After just 14 months on the job, the President of Washington River Protection Solutions (WRPS), the federal government's contractor in charge of managing the underground nuclear waste storage tanks at Hanford, has suddenly announced his retirement.

Mike Johnson sent an e-mail to WRPS employees Wednesday afternoon to say he will retire at the end of June. Johnson did not give a reason for leaving his post.

It is with mixed emotions that I inform you that I will retire from my position as President of WRPS, effective June 30, wrote Johnson.

WRPS has been at the center of a multi-part series by the KING 5 Investigators, Hanford's Dirty Secrets. The reports exposed that WRPS ignored scientific evidence and advice from veteran employees that a double-shell tank was leaking nuclear waste at Hanford for nearly a year. After discounting the red flags of a leak, the company and the U.S. Dept. of Energy confirmed the tank, known as AY-102, was indeed leaking the most hazardous material on the planet from its primary tank into the safety space of the million gallon vessel on October 22, 2012.

On Thursday KING spoke with Johnson by phone. When asked why he is retiring he said he didn't want to answer questions about that. Shortly afterward a WRPS spokesperson, Jerry Holloway, emailed reporter Susannah Frame. Mike Johnson's retirement plans were shared with his senior staff in January 2013. Your stories had nothing to do with his retirement, wrote Holloway. KING 5 has submitted a Freedom of Information Act request to obtain records on the timing and reasoning for Johnson's retirement.

I think this retirement must be connected to the handling of AY-102, said WRPS instrument technician Mike Geffre who first discovered the leak in October of 2011.

Geffre is the whistleblower who came forward to report the company's actions to KING 5.

My gut feeling is he was encouraged to go because the timing doesn't make sense. It's not typical for a president to leave after just 18 months. But I think it's the right thing. It's time for a change in leadership. They had a chance to do the right thing with AY-102 and they blew it. That was bad, shoddy work and if that's the type of work he's willing to accept, then it's time to go.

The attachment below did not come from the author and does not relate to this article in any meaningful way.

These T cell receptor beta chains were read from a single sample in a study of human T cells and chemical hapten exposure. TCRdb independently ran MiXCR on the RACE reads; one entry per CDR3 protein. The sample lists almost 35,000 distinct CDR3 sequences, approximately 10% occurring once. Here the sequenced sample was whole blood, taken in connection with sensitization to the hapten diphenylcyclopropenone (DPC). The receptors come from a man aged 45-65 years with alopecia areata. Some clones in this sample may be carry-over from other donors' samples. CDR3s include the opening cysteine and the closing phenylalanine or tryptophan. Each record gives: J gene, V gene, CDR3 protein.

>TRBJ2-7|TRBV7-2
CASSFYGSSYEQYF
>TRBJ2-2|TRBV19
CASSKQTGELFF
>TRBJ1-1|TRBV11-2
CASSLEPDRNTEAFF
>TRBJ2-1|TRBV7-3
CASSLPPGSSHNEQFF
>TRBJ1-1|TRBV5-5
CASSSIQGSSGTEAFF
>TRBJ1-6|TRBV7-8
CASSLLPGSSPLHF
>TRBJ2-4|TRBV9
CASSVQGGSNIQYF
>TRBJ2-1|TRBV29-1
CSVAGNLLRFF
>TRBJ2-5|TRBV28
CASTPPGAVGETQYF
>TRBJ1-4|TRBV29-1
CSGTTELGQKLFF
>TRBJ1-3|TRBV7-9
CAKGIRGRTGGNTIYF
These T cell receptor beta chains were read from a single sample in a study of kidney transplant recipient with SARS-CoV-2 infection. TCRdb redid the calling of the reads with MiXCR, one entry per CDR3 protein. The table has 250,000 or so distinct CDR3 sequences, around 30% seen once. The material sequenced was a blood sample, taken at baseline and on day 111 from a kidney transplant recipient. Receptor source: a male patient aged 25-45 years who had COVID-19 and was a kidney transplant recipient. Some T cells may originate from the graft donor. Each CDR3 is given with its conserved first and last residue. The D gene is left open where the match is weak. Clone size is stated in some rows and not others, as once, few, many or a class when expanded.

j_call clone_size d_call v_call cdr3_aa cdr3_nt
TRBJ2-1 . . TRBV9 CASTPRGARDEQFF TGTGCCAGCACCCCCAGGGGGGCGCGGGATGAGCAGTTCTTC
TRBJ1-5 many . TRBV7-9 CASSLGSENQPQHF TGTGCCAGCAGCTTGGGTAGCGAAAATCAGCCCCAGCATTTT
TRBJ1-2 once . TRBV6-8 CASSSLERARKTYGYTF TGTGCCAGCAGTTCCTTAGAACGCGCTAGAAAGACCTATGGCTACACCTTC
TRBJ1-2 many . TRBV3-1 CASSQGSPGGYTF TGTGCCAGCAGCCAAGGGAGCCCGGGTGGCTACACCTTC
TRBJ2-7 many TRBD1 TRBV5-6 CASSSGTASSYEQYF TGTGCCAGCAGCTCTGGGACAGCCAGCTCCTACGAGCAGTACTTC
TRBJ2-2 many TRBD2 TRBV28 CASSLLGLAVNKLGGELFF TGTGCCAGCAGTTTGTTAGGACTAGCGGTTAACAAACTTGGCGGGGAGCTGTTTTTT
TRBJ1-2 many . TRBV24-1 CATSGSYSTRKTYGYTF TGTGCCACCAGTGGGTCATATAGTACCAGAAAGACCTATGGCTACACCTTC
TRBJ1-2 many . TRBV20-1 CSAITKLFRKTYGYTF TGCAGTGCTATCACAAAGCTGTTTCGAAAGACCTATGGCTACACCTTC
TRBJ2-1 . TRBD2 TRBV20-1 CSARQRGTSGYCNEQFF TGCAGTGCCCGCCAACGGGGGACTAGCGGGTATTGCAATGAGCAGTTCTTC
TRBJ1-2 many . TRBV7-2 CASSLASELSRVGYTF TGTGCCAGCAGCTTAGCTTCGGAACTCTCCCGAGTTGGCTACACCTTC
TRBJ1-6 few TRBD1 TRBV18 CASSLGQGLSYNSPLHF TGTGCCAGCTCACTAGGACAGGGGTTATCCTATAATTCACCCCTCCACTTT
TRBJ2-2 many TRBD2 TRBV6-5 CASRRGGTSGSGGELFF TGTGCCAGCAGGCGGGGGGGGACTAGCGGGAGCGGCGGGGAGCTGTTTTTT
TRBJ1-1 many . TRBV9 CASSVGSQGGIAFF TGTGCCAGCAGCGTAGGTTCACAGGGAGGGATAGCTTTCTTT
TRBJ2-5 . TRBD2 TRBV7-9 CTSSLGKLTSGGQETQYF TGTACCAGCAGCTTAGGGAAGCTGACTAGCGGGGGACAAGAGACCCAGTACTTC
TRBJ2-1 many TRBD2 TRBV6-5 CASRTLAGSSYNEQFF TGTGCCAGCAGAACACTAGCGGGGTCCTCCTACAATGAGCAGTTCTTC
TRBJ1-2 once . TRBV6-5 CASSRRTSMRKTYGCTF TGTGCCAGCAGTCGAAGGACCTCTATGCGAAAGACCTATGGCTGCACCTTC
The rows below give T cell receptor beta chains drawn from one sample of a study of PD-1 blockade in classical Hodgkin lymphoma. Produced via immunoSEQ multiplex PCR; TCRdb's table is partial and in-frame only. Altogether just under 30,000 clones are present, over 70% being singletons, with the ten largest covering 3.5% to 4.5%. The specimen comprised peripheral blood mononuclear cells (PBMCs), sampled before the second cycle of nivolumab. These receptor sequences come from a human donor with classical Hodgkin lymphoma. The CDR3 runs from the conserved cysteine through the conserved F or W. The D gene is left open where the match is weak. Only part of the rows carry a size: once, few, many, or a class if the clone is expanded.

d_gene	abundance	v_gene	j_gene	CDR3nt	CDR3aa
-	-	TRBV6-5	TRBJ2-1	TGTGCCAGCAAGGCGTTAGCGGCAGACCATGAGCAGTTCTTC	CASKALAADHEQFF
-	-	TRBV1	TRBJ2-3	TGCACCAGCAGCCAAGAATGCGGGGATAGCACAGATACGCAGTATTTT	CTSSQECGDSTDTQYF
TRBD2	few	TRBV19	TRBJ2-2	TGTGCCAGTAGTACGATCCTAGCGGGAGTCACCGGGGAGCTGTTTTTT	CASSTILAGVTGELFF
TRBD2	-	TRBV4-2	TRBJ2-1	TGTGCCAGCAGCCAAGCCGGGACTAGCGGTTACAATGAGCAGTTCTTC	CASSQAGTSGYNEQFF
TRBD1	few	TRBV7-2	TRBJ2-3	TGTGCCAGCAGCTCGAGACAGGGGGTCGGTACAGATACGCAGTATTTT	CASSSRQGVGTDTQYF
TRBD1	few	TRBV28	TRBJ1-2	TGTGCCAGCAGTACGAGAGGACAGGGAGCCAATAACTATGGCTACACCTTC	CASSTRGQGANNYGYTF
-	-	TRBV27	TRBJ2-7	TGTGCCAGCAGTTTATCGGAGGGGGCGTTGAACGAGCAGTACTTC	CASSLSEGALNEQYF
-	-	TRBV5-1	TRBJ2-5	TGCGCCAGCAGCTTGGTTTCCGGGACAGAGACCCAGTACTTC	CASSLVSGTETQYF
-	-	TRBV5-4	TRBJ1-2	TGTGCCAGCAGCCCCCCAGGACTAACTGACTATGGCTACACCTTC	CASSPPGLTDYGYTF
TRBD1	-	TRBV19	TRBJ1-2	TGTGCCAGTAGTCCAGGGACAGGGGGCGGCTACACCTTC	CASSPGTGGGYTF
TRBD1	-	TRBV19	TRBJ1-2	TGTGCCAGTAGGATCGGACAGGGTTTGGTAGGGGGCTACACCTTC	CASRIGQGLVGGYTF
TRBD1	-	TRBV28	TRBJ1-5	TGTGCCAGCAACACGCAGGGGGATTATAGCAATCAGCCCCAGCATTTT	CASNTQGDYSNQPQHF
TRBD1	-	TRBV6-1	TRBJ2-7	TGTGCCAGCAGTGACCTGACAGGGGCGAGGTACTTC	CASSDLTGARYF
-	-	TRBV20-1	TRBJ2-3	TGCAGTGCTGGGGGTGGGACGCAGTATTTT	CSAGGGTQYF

KING 5 also exposed that WRPS was caught flat footed when the tank's leak detection system sent up an alarm that nuclear waste was escaping from the primary tank. KING found the company had no plan in place to deal with a potential leak of a double-shell tank, which led to further delays in confirming the leak and formulating plans to fix the leak or develop an action plan to pump the tank's contents.

The reporters also found that the company received $23 million in bonus money from the federal government for doing a good job managing the Hanford tanks during the exact months the signs of a leak were discounted. In addition, KING revealed that after definitive evidence the primary tank was leaking was collected in August of 2012, WRPS and the US Dept. of Energy hid the evidence from Hanford policy advisers, the Washington State Department of Ecology and the public.

According to Johnson's e-mail to company employees, Lyden (Dave) Olsen will take over as president of WRPS. Olsen is currently a manager at the Savannah River nuclear facility in South Carolina.

In closing, I am very proud to be a part of the WRPS team. Thank you for all the support you have given me. I could not have asked for a better group of people to work with during my time with WRPS, wrote Johnson.

The US Department of Energy awarded the contract to manage all of the site's tank farms, holding 56 million gallons of nuclear waste, to WRPS in May, 2008. The contract is a cost-plus award fee contract worth approximately $7.1 billion over a ten year period. The base period of the contract will expire in September. The federal government has an option to extend the contract for five more years. KING emailed and called US Department of Energy media representatives to find out if the contract will extend through September 2018. The reporters recieved no responses.


Watch the series: Hanford's Dirty Secrets

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